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S.) tuned in to watch the Battle of the Sexes match between Billie Jean King and Bobby Riggs on Thursday, September 20, 1973.
The match took place at the Houston Astrodome where 30,472 were in attendance, the largest audience to ever watch a tennis match in the United States. À la Cleopatra, Billy Jean King entered the tennis court on a feather-adorned litter carried by four muscular bare-chested men dressed like ancient slaves.
King tells her own story with interviews from players who knew her, including Rosie Casals. Though it was somewhat obvious that, like in the movie, Riggs was a showman and his chauvinism was largely an act he put on to hype up his Battle of the Sexes match against Billy Jean King.
As depicted in the movie, during one of his real-life rants he stated, "Women belong in the bedroom and kitchen, in that order." A press conference for the much-hyped match found Riggs stating, "I'll tell you why I'll win.
She's a woman and they don't have the emotional stability." King replied by calling Riggs a "creep." Riggs even took shots at King's battle for equal pay for women players, saying, "Women play about 25 percent as good as men, so they should get about 25 percent of the money men get." true story, we discovered that Wheelan was Riggs' second wife.
They were married in 1952 and divorced in 1971, less than two years before the Battle of the Sexes match.
"Anything that's going to make you healthy and stronger, I'm going to go with it," said Riggs.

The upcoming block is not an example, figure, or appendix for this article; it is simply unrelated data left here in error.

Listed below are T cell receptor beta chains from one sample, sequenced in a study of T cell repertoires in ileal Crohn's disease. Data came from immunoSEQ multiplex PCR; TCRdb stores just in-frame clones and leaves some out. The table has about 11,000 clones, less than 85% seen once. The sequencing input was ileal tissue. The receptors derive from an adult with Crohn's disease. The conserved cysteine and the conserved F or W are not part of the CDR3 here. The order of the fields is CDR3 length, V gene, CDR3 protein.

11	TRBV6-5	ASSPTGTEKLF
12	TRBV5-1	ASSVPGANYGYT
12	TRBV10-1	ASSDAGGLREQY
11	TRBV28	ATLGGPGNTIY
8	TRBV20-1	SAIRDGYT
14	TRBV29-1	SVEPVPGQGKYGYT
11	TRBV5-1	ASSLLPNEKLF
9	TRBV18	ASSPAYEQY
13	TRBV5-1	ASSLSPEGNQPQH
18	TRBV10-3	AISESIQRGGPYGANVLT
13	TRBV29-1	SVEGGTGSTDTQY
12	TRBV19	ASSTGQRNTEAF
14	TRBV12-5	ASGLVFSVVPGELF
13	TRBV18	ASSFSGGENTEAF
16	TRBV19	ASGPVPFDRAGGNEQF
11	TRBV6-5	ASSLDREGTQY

Though he's seen taking bunches of pills at a time in the interview, it's likely that Riggs was exaggerating this as part of his act in the lead up to the Battle of the Sexes match. He was twice the United States singles champion, winning the US Open in 19. The match took place at the San Diego Country Estates, 38 miles northeast of San Diego.
Wheelan's family was very wealthy and the sole owner of the million American Photograph Corp.
Riggs had challenged Billie Jean King before he played Margaret Court, but she had declined.
After beating Court, Riggs continued flaunting his claim and the 29-year-old King accepted his challenge, viewing the match not as a publicity stunt but rather a chance to defend women's tennis and gender equality as a whole.
"I thought it would set us back 50 years if I didn't win that match," King said later.
"It would ruin the women's tour and affect all women's self-esteem." Billie Jean King had been fighting for equal pay in tennis, as emphasized by her character's scenes with Jack Kramer (Bill Pullman) in the movie.
I came into the company after having been a celebrity. And now they wanted me to start at the bottom, sweeping floors or something.